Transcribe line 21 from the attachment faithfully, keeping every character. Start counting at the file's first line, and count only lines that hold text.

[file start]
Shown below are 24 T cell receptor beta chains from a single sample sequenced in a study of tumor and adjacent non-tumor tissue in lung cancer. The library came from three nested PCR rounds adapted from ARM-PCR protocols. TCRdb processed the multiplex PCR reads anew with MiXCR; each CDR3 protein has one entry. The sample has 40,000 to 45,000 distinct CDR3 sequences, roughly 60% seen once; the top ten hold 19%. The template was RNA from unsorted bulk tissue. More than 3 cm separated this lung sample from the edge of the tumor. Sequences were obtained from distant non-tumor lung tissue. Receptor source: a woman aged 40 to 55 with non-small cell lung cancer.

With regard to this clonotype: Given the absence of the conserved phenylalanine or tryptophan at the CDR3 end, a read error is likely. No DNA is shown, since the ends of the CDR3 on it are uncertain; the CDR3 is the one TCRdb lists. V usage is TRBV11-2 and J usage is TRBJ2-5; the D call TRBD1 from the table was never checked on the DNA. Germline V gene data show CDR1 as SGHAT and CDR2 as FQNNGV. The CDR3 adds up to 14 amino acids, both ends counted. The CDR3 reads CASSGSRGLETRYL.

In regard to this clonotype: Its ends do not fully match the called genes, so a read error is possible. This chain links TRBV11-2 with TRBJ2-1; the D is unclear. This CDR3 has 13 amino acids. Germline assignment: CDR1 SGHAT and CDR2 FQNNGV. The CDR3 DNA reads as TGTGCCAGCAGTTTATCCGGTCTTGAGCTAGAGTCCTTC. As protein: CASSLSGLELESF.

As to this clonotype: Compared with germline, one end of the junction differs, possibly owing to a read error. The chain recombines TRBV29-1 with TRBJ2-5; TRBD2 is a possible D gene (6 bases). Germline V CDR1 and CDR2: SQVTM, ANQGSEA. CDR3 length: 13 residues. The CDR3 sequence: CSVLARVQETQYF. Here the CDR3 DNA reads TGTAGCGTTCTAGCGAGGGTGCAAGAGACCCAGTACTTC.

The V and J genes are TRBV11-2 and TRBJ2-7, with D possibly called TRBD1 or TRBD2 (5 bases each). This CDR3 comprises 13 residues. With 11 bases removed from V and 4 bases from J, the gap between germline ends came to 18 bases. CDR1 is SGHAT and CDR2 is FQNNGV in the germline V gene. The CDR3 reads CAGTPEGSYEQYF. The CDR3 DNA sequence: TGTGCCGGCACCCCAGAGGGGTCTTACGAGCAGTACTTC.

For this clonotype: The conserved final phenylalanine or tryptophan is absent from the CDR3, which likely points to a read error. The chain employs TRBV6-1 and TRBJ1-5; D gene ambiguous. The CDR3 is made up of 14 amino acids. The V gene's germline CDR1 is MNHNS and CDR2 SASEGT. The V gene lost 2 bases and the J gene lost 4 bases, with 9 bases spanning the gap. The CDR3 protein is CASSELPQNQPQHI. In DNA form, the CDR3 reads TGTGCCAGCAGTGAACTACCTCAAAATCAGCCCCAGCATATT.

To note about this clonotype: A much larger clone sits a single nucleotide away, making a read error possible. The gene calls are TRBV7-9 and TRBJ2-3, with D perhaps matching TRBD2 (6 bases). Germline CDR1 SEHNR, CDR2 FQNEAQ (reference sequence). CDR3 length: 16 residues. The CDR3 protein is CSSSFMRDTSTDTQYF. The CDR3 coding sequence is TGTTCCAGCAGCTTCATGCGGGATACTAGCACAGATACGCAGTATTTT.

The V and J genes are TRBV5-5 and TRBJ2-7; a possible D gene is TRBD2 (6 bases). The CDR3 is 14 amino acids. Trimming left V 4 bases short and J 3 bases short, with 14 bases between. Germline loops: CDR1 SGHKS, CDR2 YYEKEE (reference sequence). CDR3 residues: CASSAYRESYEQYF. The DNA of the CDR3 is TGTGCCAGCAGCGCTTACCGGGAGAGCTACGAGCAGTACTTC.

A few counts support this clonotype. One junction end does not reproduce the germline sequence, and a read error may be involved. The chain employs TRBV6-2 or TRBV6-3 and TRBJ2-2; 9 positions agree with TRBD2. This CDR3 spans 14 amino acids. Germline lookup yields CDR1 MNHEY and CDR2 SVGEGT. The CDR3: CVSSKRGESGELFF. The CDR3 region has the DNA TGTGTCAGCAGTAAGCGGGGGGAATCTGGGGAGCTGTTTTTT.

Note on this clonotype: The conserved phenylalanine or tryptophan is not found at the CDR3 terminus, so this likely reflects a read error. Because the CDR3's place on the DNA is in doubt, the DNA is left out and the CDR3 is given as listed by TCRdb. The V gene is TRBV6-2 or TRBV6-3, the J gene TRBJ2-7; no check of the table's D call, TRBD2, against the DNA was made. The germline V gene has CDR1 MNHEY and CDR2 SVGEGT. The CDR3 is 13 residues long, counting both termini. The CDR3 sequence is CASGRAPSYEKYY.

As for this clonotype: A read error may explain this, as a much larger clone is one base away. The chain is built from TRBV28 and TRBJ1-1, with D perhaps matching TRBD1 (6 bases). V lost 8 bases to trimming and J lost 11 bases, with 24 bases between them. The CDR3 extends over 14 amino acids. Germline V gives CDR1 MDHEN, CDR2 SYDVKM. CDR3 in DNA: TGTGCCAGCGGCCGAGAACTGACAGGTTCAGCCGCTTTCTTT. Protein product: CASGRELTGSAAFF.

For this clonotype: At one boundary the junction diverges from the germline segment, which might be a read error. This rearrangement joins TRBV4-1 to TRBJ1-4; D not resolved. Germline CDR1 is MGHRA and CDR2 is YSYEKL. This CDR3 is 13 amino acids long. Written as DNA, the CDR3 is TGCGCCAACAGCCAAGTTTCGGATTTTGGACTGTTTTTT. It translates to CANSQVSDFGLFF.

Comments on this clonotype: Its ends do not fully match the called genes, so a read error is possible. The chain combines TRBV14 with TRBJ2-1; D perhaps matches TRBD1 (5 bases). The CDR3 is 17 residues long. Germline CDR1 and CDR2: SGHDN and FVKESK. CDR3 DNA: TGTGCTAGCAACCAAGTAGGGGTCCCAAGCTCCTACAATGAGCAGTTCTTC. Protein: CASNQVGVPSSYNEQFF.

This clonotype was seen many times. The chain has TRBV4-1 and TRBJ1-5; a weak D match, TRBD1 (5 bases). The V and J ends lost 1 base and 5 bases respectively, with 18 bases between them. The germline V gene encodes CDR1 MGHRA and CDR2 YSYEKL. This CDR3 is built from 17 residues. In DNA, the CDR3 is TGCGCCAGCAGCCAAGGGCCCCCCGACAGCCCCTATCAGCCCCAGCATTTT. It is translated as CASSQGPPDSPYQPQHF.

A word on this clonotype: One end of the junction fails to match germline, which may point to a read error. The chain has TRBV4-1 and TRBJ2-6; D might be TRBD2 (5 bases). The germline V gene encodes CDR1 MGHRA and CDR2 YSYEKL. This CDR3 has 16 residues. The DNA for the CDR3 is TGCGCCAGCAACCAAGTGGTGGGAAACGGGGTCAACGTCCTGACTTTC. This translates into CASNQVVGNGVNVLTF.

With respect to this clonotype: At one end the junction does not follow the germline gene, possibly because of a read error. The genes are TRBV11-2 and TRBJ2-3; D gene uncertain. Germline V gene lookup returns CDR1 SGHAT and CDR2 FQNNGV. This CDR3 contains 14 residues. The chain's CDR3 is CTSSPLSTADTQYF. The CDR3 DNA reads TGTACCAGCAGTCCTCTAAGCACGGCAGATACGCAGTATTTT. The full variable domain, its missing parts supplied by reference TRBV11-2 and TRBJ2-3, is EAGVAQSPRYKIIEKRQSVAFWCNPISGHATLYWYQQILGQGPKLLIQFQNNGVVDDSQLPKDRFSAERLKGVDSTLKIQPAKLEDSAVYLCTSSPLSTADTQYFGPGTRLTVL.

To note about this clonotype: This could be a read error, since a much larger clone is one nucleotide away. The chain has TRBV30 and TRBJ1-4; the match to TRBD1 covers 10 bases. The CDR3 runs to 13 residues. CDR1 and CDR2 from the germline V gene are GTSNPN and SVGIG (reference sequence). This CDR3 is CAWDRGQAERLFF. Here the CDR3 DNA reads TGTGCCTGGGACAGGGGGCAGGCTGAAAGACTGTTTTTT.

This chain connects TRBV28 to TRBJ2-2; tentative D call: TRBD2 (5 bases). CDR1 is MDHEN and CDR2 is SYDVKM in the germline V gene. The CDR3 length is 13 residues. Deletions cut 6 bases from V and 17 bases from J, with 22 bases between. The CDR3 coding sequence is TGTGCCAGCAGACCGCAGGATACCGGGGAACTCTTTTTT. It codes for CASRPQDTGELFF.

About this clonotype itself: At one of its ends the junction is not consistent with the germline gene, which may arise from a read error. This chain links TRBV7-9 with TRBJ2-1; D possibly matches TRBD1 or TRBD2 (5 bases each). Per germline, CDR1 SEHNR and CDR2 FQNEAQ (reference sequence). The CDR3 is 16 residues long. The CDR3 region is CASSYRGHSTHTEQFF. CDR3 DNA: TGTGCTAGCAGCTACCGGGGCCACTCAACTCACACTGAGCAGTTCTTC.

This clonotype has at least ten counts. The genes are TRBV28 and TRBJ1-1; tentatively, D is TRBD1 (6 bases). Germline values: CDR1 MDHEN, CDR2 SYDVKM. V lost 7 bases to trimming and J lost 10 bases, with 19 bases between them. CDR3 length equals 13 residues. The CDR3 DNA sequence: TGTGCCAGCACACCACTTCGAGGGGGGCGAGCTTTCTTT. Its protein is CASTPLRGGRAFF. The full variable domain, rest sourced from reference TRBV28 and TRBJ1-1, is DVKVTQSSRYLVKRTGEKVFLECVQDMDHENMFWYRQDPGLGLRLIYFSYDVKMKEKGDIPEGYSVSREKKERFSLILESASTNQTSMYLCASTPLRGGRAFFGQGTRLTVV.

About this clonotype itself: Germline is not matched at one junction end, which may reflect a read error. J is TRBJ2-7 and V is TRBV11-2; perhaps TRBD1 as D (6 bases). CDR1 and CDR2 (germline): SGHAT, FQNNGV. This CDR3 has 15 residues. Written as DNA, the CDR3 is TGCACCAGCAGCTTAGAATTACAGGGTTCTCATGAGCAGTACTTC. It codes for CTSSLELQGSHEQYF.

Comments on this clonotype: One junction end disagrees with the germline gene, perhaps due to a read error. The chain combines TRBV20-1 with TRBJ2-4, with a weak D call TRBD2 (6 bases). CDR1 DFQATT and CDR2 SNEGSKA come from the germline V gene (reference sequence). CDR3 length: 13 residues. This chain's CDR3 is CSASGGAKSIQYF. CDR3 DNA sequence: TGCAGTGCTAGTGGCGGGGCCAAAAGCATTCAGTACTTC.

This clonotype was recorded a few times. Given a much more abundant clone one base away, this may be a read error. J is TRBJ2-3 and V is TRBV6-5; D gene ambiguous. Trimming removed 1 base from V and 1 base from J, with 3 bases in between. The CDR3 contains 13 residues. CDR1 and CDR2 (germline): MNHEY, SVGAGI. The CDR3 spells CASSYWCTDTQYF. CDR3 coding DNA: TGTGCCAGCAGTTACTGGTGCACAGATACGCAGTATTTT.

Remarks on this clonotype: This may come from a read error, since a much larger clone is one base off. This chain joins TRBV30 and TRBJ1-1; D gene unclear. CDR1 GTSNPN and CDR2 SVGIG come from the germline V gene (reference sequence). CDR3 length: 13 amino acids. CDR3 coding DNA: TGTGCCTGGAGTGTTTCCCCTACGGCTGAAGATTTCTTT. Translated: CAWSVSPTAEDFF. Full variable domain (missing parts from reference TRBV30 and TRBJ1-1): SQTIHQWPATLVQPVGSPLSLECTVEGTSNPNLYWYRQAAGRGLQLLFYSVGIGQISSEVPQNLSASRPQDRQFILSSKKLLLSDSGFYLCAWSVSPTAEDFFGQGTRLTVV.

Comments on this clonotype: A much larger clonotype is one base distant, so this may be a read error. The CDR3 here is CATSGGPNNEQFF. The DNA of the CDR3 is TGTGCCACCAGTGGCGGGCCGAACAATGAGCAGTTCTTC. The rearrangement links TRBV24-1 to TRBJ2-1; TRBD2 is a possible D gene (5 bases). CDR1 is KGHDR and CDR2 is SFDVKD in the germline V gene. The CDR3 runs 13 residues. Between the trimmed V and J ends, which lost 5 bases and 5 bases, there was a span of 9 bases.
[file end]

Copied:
About this clonotype itself: Germline is not matched at one junction end, which may reflect a read error. J is TRBJ2-7 and V is TRBV11-2; perhaps TRBD1 as D (6 bases). CDR1 and CDR2 (germline): SGHAT, FQNNGV. This CDR3 has 15 residues. Written as DNA, the CDR3 is TGCACCAGCAGCTTAGAATTACAGGGTTCTCATGAGCAGTACTTC. It codes for CTSSLELQGSHEQYF.